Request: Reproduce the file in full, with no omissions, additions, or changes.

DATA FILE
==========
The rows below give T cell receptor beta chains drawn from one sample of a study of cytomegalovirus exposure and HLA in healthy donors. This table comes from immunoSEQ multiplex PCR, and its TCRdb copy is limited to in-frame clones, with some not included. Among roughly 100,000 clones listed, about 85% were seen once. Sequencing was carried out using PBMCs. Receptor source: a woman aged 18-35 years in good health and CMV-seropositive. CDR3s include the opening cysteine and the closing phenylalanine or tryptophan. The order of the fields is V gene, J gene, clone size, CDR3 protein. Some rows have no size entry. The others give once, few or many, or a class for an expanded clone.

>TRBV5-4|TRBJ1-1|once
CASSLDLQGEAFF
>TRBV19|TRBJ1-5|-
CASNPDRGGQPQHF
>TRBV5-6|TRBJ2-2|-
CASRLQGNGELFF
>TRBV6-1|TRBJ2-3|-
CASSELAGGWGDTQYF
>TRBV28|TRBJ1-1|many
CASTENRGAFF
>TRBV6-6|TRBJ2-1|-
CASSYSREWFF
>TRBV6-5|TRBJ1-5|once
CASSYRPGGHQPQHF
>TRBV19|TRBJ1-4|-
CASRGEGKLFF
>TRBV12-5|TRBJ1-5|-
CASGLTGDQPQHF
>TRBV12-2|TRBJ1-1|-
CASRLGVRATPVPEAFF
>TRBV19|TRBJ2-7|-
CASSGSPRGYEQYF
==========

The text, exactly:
The rows below give T cell receptor beta chains drawn from one sample of a study of cytomegalovirus exposure and HLA in healthy donors. This table comes from immunoSEQ multiplex PCR, and its TCRdb copy is limited to in-frame clones, with some not included. Among roughly 100,000 clones listed, about 85% were seen once. Sequencing was carried out using PBMCs. Receptor source: a woman aged 18-35 years in good health and CMV-seropositive. CDR3s include the opening cysteine and the closing phenylalanine or tryptophan. The order of the fields is V gene, J gene, clone size, CDR3 protein. Some rows have no size entry. The others give once, few or many, or a class for an expanded clone.

>TRBV5-4|TRBJ1-1|once
CASSLDLQGEAFF
>TRBV19|TRBJ1-5|-
CASNPDRGGQPQHF
>TRBV5-6|TRBJ2-2|-
CASRLQGNGELFF
>TRBV6-1|TRBJ2-3|-
CASSELAGGWGDTQYF
>TRBV28|TRBJ1-1|many
CASTENRGAFF
>TRBV6-6|TRBJ2-1|-
CASSYSREWFF
>TRBV6-5|TRBJ1-5|once
CASSYRPGGHQPQHF
>TRBV19|TRBJ1-4|-
CASRGEGKLFF
>TRBV12-5|TRBJ1-5|-
CASGLTGDQPQHF
>TRBV12-2|TRBJ1-1|-
CASRLGVRATPVPEAFF
>TRBV19|TRBJ2-7|-
CASSGSPRGYEQYF